8:15 pm. Just climbed a gazillion steps to the perfect restaurant overlooking the city and the waitstaff asks, “Do you have a reservation?” Very hungry 7 and 11 year olds moan and groan. The three adults grab their phones and zoom in on their favorite app—Trip Advisor, Around Me, and Yelp—searching for a nearby restaurant that doesn’t require reservations. One is found and a call made to make sure seating is available. Clamber down all of those stairs using Maps to find the way, past a town square where new military inductees are standing at attention lusting for the bottles of beer lined up with precision on long tables in front of them, and finally success! A lovely table in the open air.
I’m just back from a three week exploration of northern Italy and Switzerland with my nephew’s family. We had a grand time, and I learned some valuable lessons about traveling out of the country with my iPhone:
1. Before going, think long and hard about how you will be using your phone on your trip. You need to make arrangements with your service provider in advance so as not to accrue unwanted charges. Each company has slightly different plans. The service rep at ATT was extremely helpful, however I had not thought through all of the ways I might use my phone. Thinking 1 GB of data would be enough, I signed up for unlimited texting and very limited data. As you can see from the image below, I exceeded my limit by quite a lot.
I didn’t think I was using the data very often, but obviously I was! Keep in mind, I always connected to WiFi in our accommodations. Questions I should have asked included:
- When should I turn my Cellular Data off?
- When should I turn Roaming off?
- Does Airplane mode stop the Data count?
- What apps suck up the most data? I suspect posting to Facebook was my biggest crime against my 1 GB of data. Pictures consume a lot of data.
I’m not upset about the charges; I wouldn’t have changed my phone use. However, in the future I need to remember to add the cost of using my phone to my travel budget! The functions of the phone are just too helpful when traveling to leave it at home.
2. The newer smart phones have really good cameras, and unless you are a photography hobbyist who already owns a camera with multiple lens, your phone camera will capture spectacular shots of your trip. Here are a few of my favorites:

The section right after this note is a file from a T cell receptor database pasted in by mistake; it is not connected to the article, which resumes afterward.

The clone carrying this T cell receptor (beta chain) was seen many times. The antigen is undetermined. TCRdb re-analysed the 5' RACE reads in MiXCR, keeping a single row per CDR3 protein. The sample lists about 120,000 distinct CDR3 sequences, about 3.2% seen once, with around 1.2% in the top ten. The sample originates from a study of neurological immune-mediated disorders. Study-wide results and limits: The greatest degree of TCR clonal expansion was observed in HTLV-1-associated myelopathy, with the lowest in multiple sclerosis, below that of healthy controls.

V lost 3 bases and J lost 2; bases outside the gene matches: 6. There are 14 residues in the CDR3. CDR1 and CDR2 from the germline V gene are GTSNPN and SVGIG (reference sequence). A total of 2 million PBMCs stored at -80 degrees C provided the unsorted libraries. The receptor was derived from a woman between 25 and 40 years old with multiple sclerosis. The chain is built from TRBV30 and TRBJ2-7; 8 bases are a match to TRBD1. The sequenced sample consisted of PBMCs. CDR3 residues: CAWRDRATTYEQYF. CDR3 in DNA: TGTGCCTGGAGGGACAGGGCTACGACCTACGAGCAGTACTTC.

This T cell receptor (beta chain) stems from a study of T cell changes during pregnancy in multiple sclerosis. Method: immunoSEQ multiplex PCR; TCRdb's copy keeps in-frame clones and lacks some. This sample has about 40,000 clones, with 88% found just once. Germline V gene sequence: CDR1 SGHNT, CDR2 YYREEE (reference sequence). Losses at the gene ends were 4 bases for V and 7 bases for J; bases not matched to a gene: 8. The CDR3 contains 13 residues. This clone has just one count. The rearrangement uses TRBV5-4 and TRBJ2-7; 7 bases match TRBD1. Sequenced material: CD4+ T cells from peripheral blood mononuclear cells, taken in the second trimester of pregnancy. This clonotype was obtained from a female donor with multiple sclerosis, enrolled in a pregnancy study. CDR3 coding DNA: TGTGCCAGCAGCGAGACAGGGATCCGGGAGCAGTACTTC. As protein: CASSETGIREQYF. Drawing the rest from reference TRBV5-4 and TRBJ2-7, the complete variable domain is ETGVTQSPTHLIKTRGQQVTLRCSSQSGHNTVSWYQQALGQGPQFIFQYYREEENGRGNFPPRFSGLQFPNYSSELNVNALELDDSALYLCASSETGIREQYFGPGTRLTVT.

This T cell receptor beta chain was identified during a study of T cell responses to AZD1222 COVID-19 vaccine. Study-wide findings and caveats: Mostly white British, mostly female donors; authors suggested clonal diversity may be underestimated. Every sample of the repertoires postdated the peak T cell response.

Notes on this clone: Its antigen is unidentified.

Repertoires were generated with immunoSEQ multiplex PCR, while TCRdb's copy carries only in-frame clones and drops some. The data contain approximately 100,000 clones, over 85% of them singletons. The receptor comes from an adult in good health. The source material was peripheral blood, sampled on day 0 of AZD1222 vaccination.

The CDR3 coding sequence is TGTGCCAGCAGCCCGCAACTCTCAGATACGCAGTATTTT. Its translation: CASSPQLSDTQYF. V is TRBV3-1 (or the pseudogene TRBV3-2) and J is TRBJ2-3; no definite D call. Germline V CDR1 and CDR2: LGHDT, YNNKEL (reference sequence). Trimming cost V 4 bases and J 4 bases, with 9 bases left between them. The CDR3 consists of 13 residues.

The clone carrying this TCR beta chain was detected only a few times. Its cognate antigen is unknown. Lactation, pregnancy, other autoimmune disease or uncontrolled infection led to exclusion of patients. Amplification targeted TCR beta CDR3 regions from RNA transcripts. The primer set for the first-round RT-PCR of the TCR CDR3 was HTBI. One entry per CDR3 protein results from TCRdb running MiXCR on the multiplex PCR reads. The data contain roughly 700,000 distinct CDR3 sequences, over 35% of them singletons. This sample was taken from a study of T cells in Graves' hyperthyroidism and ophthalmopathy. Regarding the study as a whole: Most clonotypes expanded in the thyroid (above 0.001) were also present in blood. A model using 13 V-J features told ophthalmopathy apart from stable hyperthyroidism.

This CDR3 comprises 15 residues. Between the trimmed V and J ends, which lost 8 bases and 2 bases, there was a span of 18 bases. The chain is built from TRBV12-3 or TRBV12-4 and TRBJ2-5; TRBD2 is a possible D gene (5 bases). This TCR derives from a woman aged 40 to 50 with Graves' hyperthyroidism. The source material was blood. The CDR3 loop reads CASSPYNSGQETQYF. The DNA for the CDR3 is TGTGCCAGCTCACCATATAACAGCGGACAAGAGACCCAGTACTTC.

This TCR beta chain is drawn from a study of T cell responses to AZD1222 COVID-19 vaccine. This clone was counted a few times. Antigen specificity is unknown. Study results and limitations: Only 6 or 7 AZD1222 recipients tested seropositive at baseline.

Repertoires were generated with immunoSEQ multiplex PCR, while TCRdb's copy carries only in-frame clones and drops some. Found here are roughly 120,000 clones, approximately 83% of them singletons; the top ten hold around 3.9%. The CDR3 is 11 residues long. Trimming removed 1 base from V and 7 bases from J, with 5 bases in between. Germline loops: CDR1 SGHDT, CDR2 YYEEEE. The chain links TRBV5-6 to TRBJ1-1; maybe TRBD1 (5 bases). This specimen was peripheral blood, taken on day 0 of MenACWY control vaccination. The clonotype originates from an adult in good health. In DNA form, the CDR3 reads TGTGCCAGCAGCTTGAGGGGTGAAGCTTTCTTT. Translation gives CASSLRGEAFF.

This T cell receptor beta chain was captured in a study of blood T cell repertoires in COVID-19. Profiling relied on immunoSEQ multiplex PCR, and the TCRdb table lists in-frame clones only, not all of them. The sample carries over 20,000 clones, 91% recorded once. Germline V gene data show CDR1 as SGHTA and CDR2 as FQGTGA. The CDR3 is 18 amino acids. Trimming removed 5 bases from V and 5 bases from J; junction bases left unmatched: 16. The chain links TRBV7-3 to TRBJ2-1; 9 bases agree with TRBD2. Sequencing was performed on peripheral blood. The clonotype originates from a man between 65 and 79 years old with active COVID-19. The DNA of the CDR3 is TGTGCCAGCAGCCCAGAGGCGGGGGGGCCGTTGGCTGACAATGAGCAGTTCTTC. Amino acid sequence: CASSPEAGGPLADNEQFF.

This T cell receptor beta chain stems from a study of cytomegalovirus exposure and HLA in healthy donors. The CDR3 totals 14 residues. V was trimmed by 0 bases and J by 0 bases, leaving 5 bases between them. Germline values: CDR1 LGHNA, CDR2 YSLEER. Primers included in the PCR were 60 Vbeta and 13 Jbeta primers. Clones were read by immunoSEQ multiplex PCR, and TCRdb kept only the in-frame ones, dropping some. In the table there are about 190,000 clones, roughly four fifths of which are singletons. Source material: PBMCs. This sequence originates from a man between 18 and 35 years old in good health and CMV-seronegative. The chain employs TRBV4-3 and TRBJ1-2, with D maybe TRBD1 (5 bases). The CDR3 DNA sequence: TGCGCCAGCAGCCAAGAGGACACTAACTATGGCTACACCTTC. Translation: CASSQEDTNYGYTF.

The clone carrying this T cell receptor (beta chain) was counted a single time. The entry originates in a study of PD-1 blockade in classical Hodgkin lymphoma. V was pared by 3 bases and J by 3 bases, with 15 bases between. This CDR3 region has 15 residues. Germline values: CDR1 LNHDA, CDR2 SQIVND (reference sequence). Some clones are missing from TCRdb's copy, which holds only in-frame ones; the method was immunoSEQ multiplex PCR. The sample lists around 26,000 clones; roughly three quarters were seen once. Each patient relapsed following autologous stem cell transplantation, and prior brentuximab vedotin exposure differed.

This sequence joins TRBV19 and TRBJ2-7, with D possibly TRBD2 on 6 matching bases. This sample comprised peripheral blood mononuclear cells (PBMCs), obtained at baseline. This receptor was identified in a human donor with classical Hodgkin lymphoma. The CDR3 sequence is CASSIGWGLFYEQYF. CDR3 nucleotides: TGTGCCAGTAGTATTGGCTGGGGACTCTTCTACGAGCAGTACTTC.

Panorama of Piazza dell’ Anfiteatro in Lucca, Italy
In the clouds in the Swiss Alps
Landscape of Manarola, Cinque Terre, Italy
Night photo of Manarola
Take interior pictures without a flash
Tintoretto’s Last Supper (one of several he painted)
900 meters up into St. Beatus Caves, Switzerland
Sunset near Florence, Italy
Obviously, you can use your phone’s camera in a variety of settings. That said, I do have to admit I would not have been satisfied with just my iPhone when I was on safari in Zimbabwe. I did have a camera with a fairly good sized zoom and that made all of the difference for capturing fantastic shots of the animals.
3. An app with maps (Maps or Google Maps) is indispensable! We had rented a vehicle and my nephew used his iPhone Maps app to navigate all over northern Italy and into Switzerland. If you are not driving, you might try the Rome2Rio app; it includes public transportation possibilities.
We also used Maps when we were walking: Florence, Siena, Lucca, Parma, Manarola, and so on. When you have children traveling with you or if your time is limited, it’s important to be efficient when getting to your bucket list of sights or to find a restaurant to refuel for the next part of your journey!
Manarola, Cinque Terre, Italy
A last words of advice—Maps apps are great, but you need to be adventurous and go down some byways not shown. Otherwise you will miss out on many intriguing sights and views of how folks actually live day-to day in the wonderful place of your visit!
Byways not on the map in Manarola!
Happy Travels–don’t forget your phone!